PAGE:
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Friday, March 26, 2010

Yikes! It's Almost Shabbat And I Haven't Posted Since Last Week!

Okay, I won't go into my litany of lame excuses (like trying to make a living and get ready for Pessach) for why I haven't posted since the beginning of last week. All I know is that I have a bunch of things I want to talk about beginning with last week's parsha.

However, because of the lateness of the hour and because I will be removing from my oven the last challot  I will bake before Pessach any minute now, I will just prattle a bit, if you'll bear with me.

Sefer Vayikra, aka Leviticus, is also known by the Sages as Torat Cohanim or the Priestly Teaching. The most obvious reason for the appellation is that much of the book deals directly with laws that applied directly, and sometimes solely, with the cohanim, the priests. The opening chapters, for example, describe the various sacrifices that were brought in the Tabernacle. The commissioning of Aharon and his sons to the priesthood will be an important story which will also include much detail of that process. Laws about ritual purity will be dealt with as well as the service in the Tabernacle for Yom Kippur and other holidays.

I will just remind you all, in case you weren't paying attention, that all of the Children of Israel were/are supposed to be cohanim, priests:

שמות יט ה וְעַתָּה, אִם-שָׁמוֹעַ תִּשְׁמְעוּ בְּקֹלִי, וּשְׁמַרְתֶּם, אֶת-בְּרִיתִי--וִהְיִיתֶם לִי סְגֻלָּה מִכָּל-הָעַמִּים, כִּי-לִי כָּל-הָאָרֶץ.  ו וְאַתֶּם תִּהְיוּ-לִי מַמְלֶכֶת כֹּהֲנִים, וְגוֹי קָדוֹשׁ:  אֵלֶּה, הַדְּבָרִים, אֲשֶׁר תְּדַבֵּר, אֶל-בְּנֵי יִשְׂרָאֵל. 

Exodus 19 5 And now if you will surely listen to My voice and you will keep my covenant then you will be special for me from all the nations, for all the earth is mine 6 and you will be for me a kingdom of priests and  holy nation. These are the things you should speak to the children of Israel.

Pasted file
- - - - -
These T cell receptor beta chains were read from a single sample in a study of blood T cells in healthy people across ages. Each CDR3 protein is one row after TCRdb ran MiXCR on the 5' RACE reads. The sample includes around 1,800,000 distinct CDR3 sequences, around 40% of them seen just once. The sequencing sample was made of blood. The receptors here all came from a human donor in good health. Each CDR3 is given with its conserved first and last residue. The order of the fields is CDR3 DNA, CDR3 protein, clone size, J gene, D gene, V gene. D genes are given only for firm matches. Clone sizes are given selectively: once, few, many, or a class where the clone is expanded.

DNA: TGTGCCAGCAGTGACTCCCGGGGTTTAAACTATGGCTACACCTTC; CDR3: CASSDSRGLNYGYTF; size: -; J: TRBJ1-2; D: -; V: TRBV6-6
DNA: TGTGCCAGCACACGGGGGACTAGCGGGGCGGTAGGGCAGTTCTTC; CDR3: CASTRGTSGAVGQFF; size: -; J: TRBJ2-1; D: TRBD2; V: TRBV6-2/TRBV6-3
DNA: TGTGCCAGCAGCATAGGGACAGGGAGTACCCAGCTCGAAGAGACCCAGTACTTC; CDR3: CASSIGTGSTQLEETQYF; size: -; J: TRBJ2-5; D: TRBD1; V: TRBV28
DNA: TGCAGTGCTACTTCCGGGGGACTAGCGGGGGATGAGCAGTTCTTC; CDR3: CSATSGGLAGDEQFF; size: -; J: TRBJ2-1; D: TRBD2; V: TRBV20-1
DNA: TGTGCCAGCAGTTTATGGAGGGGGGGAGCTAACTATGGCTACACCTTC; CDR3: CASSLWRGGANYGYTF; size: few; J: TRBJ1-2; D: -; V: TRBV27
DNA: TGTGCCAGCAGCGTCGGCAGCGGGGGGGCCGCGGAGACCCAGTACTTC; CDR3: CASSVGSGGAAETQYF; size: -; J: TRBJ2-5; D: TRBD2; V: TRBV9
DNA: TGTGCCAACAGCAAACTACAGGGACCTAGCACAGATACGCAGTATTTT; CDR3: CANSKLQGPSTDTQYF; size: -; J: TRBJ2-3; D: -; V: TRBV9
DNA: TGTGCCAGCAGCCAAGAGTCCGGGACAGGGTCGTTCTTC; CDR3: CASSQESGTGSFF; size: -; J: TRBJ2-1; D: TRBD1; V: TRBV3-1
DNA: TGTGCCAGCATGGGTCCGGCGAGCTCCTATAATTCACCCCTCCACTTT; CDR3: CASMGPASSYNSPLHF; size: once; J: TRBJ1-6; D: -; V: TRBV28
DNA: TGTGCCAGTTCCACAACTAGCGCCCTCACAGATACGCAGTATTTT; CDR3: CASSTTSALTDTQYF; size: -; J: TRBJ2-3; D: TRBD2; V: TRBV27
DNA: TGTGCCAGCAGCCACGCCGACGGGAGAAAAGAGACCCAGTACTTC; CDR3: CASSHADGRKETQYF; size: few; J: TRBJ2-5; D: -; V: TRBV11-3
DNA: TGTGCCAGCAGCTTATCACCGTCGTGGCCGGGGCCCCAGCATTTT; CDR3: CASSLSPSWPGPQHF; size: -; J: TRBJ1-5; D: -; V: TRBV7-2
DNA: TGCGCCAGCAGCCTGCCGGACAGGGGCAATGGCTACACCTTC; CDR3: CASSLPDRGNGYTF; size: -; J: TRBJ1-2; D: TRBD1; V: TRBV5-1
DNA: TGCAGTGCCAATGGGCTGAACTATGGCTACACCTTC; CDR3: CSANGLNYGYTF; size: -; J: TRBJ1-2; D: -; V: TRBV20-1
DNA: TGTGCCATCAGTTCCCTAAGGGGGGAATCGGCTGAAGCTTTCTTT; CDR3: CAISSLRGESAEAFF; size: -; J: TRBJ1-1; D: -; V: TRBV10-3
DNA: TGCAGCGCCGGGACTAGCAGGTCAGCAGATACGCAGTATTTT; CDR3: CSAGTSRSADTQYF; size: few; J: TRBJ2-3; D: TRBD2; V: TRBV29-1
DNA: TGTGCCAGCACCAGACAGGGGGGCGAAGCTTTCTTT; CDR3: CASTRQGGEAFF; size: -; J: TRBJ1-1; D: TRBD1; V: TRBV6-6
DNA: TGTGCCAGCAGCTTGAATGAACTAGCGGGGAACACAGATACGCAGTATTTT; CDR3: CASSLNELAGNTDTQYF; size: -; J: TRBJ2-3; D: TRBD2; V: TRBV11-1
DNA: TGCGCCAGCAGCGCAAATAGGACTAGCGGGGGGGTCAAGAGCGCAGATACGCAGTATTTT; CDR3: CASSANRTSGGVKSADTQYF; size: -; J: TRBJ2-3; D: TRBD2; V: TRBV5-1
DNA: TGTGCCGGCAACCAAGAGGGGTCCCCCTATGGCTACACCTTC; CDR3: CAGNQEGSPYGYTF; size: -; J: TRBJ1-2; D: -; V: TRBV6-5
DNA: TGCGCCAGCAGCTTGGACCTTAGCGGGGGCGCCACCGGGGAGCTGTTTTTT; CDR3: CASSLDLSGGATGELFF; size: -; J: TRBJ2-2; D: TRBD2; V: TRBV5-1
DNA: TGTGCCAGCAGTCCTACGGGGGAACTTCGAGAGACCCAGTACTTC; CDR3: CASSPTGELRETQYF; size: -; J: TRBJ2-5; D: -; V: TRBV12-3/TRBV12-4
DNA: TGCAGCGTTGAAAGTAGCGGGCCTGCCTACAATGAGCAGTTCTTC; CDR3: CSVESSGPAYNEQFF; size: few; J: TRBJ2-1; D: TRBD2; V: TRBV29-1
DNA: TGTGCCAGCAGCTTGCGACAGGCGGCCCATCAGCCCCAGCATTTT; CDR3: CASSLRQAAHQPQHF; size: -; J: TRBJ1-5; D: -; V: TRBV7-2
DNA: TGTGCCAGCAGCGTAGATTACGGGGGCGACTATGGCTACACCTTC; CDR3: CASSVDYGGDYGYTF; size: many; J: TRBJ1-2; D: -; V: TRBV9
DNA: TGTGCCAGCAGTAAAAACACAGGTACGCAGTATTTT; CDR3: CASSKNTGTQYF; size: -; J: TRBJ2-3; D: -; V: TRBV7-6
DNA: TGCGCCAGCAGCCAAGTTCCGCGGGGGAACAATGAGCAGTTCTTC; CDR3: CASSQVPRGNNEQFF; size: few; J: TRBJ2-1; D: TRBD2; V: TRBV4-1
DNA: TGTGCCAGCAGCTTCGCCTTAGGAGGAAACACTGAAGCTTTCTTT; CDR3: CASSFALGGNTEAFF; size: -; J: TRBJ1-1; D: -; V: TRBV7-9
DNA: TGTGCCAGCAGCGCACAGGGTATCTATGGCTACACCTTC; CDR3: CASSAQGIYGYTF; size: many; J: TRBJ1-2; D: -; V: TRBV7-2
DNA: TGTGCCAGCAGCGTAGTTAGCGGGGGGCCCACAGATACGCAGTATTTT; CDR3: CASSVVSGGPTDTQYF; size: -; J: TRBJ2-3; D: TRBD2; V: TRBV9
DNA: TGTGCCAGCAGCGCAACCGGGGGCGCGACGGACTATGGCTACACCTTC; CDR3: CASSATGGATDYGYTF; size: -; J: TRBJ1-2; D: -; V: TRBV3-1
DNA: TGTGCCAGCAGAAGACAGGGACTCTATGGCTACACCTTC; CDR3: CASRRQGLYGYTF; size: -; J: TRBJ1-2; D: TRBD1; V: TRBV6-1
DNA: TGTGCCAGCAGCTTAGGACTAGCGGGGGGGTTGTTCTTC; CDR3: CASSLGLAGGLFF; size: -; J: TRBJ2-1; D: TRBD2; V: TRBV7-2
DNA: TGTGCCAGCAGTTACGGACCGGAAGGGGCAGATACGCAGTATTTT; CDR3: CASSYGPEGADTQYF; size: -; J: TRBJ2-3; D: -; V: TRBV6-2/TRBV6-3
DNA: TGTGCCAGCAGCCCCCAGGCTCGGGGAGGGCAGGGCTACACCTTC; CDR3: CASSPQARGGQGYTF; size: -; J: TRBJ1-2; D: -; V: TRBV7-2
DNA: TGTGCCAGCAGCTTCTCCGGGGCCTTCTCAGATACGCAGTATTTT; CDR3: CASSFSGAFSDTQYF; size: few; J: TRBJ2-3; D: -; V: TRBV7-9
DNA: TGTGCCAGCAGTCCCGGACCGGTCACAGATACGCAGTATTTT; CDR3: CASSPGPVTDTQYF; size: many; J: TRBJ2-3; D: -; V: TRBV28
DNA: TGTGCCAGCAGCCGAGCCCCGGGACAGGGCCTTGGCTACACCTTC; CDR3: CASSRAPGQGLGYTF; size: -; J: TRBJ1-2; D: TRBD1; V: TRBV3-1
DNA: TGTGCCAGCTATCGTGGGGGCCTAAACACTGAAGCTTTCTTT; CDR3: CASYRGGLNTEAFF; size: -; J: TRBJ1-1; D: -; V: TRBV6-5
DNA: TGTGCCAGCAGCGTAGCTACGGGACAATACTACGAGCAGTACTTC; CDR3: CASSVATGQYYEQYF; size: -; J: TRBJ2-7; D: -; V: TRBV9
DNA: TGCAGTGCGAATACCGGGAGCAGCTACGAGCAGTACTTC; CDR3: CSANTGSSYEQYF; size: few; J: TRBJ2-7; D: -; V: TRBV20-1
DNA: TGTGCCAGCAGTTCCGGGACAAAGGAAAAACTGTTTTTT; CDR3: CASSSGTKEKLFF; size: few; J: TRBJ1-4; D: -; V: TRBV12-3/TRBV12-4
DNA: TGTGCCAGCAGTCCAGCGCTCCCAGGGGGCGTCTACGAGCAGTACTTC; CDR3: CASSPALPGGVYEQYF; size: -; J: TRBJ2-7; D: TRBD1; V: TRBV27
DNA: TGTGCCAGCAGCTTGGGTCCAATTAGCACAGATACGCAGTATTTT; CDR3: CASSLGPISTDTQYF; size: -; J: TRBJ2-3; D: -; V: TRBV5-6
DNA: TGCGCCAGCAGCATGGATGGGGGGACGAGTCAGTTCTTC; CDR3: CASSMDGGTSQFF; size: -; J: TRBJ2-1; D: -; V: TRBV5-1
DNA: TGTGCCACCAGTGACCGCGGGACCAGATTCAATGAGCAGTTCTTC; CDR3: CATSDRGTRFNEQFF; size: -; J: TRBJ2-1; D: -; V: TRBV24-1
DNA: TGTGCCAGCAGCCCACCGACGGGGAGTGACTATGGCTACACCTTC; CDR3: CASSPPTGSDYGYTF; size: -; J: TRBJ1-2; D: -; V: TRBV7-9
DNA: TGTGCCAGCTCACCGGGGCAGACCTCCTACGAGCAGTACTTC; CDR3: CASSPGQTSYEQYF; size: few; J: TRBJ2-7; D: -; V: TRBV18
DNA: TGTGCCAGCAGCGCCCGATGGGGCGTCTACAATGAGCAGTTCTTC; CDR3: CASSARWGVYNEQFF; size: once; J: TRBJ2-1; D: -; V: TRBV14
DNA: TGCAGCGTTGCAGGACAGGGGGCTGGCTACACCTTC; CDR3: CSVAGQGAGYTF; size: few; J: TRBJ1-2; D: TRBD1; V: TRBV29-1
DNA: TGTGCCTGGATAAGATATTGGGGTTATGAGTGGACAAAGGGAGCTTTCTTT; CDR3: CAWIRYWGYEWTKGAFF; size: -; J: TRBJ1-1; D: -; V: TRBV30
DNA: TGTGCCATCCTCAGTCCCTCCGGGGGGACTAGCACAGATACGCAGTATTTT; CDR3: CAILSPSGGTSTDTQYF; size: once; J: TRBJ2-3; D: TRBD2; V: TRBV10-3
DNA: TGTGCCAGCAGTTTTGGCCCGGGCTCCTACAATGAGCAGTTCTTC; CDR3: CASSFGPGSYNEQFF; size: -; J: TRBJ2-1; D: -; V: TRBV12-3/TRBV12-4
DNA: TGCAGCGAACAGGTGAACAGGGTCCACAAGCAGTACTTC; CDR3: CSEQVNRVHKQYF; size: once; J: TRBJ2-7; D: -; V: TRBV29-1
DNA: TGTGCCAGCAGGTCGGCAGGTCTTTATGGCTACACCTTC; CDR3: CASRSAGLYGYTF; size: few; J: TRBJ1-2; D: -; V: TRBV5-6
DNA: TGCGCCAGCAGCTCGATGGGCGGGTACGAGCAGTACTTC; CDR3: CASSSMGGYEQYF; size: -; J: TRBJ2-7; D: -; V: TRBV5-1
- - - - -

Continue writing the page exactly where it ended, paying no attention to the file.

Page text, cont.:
So what did that mean? We know from later on in Vayikra that only duly ordained priests or their progeny are even allowed into certain areas of the Tabernacle, much less allowed to actually perform much of the service there. Surely the children of Israel weren't all meant to really be priests!? 

Or maybe it is the other way: All of the children of Israel were/are really supposed to be priests. The question is, what exactly is a priest? If we define the term narrowly, it refers to Aharon and his sons and their offspring and those among them who were not otherwise disqualified to do service in the Tabernacle and later in the Temple. 

However, we spoke earlier  about how the building of the Tabernacle, okay, the mishcan (sorry, I find some of these English translations really annoying) was itself parallel to the creation of the universe. 

When God appoints the children of Israel to be a kingdom of priests He is saying that they should go out in the world to be His representatives. That is what makes them 'special.' Not that they have special privileges as much as they have special responsibilities. 

Aharon and his sons are appointed for work in the mishcan, in the microcosm of this universe. The service they do there was in some way supposed to reflect a universal reality and universal aspirations, those realities and aspirations that we, as the children of Israel are supposed to bring into the wider world. 

Have a shabbat shalom! My challah is finished!

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